Why Home Livability Goes Beyond Aesthetics

If there’s one thing many people fail to mention about moving to a new house, buying a new house, or even renting a new place by yourself, it’s that the livability of a place goes far beyond the immediate aesthetic value of the place. Sure, you might find a house that looks great from the outset, but when you’re actually living in the place, there will be things that annoy you about it.

Figuring out how to recognise those things before you move in is the key to always living in places that are great to be in. We thought that the issue of recognising livability was crucial, especially in today’s housing market, so we decided to put together a list of things to check for when inspecting your potential future home.

Location

The location of your home might seem like a pretty obvious thing to take into account when choosing a home, but knowing what to look for as far as proximity to things goes can be a bit trickier. A home that is equal distance from two train stations and near to a high school might sound great for a family with kids about to enter into secondary education, for instance. However,  if both train stations are a 20 min walk away and the high school is going to be audible from inside your home at all hours of the day, these will turn from good points into bad ones. Pick your location carefully, and think about what will be most common as far as irritants go.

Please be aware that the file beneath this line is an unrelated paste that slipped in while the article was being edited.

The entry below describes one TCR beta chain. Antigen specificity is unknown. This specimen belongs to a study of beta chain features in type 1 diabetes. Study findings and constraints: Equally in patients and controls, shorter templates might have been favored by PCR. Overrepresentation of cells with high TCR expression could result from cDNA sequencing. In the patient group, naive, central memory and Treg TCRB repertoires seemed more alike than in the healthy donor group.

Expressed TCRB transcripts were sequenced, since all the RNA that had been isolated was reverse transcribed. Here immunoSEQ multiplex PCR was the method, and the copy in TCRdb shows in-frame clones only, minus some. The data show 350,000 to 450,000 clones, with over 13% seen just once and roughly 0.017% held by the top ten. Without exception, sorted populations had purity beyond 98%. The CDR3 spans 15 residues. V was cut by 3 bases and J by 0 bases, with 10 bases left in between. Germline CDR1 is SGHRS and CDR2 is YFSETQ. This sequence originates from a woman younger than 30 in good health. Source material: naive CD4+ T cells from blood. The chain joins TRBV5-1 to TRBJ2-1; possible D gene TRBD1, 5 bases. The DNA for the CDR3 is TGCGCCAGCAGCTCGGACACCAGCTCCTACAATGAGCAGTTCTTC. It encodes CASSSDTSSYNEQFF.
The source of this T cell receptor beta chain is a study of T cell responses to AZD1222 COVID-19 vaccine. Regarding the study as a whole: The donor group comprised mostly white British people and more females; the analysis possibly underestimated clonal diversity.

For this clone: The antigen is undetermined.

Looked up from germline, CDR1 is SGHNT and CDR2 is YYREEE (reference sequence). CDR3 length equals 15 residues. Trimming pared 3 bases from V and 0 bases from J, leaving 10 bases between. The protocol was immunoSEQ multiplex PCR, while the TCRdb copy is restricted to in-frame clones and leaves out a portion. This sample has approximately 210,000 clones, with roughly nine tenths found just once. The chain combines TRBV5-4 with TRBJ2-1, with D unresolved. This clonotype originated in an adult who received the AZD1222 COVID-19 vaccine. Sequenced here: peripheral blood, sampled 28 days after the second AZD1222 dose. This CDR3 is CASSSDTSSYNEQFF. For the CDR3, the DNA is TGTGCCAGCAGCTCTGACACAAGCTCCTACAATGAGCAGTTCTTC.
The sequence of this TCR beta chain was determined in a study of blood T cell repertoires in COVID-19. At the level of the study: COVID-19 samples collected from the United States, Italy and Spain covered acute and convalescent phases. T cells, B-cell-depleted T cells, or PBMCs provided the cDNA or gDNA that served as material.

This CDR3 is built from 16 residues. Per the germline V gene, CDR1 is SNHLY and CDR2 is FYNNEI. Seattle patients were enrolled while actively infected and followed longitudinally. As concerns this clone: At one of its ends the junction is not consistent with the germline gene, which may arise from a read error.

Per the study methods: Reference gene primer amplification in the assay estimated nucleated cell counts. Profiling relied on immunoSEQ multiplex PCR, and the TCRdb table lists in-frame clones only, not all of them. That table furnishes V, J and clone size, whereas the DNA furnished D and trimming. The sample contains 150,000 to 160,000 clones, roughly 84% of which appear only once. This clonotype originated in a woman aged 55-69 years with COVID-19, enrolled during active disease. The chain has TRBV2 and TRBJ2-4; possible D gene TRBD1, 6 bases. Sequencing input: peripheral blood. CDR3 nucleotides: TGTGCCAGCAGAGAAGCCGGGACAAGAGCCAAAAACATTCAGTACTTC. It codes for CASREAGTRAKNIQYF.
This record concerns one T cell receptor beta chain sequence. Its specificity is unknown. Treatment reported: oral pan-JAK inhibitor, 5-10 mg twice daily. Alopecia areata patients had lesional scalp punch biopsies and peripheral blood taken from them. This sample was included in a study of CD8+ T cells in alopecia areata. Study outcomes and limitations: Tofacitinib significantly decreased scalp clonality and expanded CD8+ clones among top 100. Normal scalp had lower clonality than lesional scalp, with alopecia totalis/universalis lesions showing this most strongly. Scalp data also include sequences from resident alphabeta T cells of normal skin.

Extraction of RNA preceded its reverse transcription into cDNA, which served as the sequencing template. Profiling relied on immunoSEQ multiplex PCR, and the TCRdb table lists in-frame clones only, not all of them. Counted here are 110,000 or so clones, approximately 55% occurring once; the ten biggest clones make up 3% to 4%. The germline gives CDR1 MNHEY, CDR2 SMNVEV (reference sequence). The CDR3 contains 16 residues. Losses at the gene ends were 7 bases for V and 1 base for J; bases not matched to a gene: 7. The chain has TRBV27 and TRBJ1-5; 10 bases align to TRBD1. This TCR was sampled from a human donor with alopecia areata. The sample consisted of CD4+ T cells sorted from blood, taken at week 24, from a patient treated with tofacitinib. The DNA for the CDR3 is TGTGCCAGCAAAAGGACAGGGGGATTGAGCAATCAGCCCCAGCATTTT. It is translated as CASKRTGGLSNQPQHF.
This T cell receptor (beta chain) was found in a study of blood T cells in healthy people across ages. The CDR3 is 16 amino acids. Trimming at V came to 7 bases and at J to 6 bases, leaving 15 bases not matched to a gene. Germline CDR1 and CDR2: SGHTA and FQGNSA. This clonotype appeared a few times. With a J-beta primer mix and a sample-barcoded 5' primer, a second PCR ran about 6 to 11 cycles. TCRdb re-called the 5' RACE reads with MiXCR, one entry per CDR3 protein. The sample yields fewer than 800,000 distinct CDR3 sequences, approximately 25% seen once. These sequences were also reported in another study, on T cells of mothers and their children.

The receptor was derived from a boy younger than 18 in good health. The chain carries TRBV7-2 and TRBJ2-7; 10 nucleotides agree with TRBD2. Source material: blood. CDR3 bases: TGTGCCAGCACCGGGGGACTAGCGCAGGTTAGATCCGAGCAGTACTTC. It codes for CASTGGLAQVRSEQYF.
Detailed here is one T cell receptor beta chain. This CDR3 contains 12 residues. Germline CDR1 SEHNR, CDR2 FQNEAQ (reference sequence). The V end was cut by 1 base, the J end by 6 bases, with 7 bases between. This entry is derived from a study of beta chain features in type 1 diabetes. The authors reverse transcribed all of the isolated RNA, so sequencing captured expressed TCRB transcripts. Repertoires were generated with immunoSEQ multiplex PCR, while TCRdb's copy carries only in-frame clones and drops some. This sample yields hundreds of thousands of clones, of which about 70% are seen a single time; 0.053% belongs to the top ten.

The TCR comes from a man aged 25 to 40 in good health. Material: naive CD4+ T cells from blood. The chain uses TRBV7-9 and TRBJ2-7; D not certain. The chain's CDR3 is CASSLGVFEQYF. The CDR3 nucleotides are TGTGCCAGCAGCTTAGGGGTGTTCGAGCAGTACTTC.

Structure Quality

The quality of the structure of your potential home is also of great importance, as a poorly or cheaply constructed framework can be vulnerable to termites and other pests. Termite treatment is always an option for a home you’ve bought, but knowing what signs to look out for in places you’re going to rent will save you a lot of hassle and back and forth communication with the real estate agents and landlords.

Piping

The quality of the plumbing is very important when it comes to your livability factors. Even if the place is aesthetically perfect, a damaged plumbing line can cause thousands of dollars of water damage throughout your home at the first sign of rain. Check the age of the pipes and the age of the installation, ask the agent about the construction of the house to ascertain how old it is and find out what kind of pipes they are. You can save yourself money in the future by getting some of the more damaged pipes replaced before they need replacing, but knowing what you’re getting yourself into before you move in is a good idea.

Wiring

The electronic work that was done on your house in the construction phase can heavily impact how your home functions, and how livable it is as well. Think of how many times in the past you have been frustrated that you didn’t have enough power points in a given room. How many times you have had to run extension cables across doorways, and how many times you’ve needed to buy a lamp to offset the lack of a light there. Examine your potential home with this in mind, as it can drive a person crazy over time, and through the examination, you can also assess if there are any potential wiring issues.

With these points in mind, you are more prepared to make an informed decision about the way your new home will function, and what does and doesn’t need work straight away. Remember to always hire professionals to do the work, even if you own the place, as the peace of mind is well worth the cost.

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Photo Credit: Brian Babb Patrick Perkins Breno Assis

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